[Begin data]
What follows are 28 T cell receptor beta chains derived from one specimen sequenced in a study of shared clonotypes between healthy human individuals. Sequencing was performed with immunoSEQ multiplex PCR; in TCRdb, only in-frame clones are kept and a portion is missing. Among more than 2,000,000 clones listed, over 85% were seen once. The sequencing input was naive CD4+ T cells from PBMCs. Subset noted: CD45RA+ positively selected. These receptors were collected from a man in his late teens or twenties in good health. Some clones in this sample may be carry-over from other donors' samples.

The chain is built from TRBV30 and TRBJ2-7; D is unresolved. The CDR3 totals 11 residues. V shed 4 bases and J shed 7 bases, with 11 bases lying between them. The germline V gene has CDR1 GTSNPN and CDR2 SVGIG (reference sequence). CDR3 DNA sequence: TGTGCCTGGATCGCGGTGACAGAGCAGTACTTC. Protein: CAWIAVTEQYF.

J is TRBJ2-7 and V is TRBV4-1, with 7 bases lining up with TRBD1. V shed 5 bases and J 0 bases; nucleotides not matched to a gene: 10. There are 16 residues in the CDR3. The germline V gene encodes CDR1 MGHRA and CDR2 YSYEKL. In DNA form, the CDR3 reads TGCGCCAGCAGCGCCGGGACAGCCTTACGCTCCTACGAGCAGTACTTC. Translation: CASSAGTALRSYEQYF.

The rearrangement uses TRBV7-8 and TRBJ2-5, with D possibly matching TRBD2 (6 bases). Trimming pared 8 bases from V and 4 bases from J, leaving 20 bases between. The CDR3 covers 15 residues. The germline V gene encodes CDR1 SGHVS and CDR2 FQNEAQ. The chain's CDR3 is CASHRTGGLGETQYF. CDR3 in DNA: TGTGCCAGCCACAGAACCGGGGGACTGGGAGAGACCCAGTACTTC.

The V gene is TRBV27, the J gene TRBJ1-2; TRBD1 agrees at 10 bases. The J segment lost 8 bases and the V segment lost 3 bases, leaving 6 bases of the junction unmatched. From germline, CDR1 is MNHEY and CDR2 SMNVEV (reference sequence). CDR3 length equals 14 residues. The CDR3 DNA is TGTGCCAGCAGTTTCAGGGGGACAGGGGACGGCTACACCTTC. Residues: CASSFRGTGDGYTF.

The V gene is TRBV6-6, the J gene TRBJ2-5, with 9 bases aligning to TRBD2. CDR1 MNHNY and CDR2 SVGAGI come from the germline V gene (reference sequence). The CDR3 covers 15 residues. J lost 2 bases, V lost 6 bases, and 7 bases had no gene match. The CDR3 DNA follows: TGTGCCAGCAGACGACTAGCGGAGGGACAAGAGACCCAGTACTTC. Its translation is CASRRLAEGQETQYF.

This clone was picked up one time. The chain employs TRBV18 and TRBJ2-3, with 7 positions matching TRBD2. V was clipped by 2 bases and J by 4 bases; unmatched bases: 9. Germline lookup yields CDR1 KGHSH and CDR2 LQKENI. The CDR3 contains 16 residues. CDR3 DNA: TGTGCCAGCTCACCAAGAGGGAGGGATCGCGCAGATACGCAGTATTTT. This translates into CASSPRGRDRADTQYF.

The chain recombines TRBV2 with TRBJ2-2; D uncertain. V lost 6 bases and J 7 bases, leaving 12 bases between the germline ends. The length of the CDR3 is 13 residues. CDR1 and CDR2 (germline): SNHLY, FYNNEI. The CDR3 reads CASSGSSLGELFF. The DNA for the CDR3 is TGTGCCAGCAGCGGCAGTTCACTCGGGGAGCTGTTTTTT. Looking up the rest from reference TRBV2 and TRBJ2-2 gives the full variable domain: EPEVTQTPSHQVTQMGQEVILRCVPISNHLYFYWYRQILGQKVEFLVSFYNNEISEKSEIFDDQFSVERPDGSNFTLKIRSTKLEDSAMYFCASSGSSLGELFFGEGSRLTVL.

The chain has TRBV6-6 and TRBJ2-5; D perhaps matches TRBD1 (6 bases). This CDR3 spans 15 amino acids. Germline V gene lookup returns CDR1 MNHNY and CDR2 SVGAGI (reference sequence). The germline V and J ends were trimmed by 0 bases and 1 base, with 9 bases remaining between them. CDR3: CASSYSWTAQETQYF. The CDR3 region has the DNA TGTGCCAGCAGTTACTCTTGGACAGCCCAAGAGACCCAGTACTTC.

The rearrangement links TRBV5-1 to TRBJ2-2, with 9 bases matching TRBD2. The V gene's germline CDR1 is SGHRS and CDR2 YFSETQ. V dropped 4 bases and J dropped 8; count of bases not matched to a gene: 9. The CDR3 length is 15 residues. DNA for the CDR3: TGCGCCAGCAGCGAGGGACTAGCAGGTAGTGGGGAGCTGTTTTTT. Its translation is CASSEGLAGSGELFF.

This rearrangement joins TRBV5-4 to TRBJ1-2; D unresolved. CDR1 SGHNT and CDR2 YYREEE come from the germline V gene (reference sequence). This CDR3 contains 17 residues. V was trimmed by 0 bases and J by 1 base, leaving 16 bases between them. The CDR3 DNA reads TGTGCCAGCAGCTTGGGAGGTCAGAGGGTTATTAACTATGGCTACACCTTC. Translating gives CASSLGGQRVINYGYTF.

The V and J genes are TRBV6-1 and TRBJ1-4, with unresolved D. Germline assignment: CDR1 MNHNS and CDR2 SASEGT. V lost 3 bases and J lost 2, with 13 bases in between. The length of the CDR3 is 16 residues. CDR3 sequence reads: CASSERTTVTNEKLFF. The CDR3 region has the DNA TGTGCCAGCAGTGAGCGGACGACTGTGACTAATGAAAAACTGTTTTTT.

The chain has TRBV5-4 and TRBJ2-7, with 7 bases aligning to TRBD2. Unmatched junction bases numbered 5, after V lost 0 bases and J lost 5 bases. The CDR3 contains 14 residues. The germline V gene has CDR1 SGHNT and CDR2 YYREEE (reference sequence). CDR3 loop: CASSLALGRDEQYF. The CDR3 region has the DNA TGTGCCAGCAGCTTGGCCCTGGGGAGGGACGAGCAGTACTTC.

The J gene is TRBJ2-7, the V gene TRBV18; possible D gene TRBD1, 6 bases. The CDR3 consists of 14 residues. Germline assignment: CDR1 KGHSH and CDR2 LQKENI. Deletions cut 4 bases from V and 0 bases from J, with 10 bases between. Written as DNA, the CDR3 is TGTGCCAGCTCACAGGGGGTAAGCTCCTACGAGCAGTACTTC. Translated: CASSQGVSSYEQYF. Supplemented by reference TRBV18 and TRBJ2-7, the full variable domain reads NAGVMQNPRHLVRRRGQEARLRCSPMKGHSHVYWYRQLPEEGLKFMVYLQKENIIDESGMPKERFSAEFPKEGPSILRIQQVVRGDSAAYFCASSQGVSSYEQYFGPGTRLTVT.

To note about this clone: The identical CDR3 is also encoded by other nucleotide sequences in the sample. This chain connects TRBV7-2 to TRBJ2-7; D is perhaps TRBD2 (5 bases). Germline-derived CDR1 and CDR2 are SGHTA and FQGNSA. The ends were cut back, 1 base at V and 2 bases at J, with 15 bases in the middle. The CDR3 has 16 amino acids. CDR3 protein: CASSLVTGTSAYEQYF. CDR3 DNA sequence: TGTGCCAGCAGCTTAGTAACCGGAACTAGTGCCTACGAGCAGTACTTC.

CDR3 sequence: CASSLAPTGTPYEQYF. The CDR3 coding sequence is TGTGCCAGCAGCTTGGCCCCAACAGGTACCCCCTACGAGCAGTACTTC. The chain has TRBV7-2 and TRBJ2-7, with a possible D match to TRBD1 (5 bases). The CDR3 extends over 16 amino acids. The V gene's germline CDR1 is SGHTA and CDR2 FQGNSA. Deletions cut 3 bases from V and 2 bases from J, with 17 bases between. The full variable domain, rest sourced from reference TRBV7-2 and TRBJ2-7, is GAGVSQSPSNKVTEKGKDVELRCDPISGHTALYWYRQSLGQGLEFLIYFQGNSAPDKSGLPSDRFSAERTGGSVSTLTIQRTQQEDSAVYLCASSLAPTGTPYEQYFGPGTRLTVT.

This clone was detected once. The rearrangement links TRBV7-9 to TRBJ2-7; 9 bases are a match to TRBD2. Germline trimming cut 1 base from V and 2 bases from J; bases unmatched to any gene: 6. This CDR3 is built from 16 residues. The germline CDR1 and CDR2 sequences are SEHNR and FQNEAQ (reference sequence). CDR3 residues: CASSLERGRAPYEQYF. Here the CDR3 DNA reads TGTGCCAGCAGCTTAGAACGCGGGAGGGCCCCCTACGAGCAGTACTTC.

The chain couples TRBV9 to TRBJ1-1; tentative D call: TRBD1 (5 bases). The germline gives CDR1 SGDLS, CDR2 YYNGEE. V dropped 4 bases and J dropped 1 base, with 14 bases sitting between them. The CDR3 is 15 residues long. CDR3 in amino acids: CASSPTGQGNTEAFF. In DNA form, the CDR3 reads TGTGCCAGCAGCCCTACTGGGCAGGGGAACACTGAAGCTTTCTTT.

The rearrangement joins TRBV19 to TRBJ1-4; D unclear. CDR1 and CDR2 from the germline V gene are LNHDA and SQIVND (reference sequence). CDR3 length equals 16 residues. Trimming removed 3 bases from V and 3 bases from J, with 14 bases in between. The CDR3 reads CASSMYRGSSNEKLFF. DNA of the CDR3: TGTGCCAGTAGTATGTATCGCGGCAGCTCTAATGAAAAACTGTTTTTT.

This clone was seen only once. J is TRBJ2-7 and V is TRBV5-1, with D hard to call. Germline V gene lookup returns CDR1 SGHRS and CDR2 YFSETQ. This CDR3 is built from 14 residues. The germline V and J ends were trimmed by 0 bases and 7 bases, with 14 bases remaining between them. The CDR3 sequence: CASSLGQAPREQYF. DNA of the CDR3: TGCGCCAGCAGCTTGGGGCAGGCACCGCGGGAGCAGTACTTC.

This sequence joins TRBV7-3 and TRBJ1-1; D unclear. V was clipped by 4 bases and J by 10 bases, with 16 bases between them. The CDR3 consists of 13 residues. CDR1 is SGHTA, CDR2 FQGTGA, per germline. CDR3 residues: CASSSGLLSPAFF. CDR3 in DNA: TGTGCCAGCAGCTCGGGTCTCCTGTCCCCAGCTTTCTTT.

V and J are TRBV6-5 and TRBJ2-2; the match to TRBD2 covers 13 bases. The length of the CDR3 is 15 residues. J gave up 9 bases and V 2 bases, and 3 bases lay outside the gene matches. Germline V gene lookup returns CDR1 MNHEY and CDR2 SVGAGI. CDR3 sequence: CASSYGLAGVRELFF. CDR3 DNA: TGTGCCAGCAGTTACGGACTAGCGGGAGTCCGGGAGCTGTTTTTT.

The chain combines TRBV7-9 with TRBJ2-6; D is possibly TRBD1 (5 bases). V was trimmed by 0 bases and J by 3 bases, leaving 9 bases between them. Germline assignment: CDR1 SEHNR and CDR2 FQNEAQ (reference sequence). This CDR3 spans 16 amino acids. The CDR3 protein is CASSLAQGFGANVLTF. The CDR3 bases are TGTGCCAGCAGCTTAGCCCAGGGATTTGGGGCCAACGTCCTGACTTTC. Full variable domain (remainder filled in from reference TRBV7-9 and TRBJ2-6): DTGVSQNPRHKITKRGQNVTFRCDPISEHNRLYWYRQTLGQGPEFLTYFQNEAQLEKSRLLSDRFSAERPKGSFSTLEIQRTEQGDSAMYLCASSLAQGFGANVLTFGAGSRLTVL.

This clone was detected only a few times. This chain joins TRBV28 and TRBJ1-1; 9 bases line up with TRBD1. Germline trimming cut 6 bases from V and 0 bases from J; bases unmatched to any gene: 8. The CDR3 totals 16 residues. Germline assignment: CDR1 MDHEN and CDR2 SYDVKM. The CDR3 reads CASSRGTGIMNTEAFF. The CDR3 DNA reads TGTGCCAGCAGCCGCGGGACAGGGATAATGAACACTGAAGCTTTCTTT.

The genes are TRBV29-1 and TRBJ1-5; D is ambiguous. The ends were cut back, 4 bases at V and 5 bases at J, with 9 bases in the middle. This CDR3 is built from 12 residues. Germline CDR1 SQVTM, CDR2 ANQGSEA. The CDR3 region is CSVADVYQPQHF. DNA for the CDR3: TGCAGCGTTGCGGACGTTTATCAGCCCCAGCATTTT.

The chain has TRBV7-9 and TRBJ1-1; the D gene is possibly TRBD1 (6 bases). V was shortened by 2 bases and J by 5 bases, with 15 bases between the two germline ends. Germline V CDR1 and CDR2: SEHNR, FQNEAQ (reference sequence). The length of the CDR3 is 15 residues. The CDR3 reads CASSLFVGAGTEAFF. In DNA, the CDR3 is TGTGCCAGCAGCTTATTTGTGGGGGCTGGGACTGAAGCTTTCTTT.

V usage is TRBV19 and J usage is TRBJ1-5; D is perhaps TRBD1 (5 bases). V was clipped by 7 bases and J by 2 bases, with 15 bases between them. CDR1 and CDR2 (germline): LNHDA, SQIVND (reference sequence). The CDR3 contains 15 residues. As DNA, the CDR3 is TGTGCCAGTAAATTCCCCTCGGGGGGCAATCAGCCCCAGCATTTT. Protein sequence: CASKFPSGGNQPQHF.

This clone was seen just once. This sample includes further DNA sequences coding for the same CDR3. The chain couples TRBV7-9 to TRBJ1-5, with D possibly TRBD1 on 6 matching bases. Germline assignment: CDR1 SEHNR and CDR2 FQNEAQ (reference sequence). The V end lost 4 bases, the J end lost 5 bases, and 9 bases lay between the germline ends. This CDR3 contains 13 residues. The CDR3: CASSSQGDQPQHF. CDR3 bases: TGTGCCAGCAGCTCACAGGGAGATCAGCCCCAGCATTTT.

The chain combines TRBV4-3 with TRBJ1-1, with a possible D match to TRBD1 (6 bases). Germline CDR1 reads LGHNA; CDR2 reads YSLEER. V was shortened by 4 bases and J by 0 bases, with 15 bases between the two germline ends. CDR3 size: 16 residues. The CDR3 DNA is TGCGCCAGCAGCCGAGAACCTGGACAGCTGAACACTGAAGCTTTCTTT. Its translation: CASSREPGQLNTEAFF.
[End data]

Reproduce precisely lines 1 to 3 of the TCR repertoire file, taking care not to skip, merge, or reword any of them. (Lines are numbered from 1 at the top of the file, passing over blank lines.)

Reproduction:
What follows are 28 T cell receptor beta chains derived from one specimen sequenced in a study of shared clonotypes between healthy human individuals. Sequencing was performed with immunoSEQ multiplex PCR; in TCRdb, only in-frame clones are kept and a portion is missing. Among more than 2,000,000 clones listed, over 85% were seen once. The sequencing input was naive CD4+ T cells from PBMCs. Subset noted: CD45RA+ positively selected. These receptors were collected from a man in his late teens or twenties in good health. Some clones in this sample may be carry-over from other donors' samples.

The chain is built from TRBV30 and TRBJ2-7; D is unresolved. The CDR3 totals 11 residues. V shed 4 bases and J shed 7 bases, with 11 bases lying between them. The germline V gene has CDR1 GTSNPN and CDR2 SVGIG (reference sequence). CDR3 DNA sequence: TGTGCCTGGATCGCGGTGACAGAGCAGTACTTC. Protein: CAWIAVTEQYF.

J is TRBJ2-7 and V is TRBV4-1, with 7 bases lining up with TRBD1. V shed 5 bases and J 0 bases; nucleotides not matched to a gene: 10. There are 16 residues in the CDR3. The germline V gene encodes CDR1 MGHRA and CDR2 YSYEKL. In DNA form, the CDR3 reads TGCGCCAGCAGCGCCGGGACAGCCTTACGCTCCTACGAGCAGTACTTC. Translation: CASSAGTALRSYEQYF.